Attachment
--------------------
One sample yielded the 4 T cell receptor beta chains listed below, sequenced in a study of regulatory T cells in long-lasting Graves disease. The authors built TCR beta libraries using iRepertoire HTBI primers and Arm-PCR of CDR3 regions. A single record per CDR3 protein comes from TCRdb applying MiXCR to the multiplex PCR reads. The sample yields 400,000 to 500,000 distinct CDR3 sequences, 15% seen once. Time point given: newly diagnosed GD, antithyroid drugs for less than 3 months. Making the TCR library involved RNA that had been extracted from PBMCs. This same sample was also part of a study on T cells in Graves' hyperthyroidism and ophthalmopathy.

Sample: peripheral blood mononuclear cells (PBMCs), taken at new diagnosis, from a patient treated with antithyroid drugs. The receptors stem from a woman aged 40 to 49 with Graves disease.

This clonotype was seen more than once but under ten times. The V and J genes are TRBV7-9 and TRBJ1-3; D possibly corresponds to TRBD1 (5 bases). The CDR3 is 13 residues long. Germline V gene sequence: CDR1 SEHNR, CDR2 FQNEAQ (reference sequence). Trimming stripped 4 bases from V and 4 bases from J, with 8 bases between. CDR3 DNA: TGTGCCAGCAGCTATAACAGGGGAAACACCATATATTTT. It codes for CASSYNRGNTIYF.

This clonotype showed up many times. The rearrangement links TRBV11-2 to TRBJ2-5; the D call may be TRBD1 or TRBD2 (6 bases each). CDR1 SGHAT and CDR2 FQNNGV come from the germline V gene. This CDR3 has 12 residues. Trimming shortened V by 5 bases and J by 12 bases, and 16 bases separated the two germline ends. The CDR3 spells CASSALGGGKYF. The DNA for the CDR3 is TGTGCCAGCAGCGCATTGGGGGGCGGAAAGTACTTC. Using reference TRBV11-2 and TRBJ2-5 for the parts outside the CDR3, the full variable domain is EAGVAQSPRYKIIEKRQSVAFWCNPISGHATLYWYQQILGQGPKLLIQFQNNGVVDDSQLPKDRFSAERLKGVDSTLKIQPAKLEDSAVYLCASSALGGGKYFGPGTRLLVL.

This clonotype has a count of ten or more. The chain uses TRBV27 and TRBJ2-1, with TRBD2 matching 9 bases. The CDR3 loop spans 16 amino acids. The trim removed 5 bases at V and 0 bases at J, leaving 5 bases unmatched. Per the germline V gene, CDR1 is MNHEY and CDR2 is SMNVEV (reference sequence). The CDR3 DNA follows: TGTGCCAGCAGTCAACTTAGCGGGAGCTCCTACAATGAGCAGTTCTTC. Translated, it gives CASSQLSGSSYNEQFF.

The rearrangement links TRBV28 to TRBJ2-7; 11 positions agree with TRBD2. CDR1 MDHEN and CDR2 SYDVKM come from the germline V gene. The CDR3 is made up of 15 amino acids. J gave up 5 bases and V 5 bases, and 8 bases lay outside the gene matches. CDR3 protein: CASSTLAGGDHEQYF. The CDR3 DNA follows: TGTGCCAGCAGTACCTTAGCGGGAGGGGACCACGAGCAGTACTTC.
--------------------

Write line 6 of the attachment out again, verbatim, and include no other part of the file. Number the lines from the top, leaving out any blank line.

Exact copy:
The rearrangement links TRBV28 to TRBJ2-7; 11 positions agree with TRBD2. CDR1 MDHEN and CDR2 SYDVKM come from the germline V gene. The CDR3 is made up of 15 amino acids. J gave up 5 bases and V 5 bases, and 8 bases lay outside the gene matches. CDR3 protein: CASSTLAGGDHEQYF. The CDR3 DNA follows: TGTGCCAGCAGTACCTTAGCGGGAGGGGACCACGAGCAGTACTTC.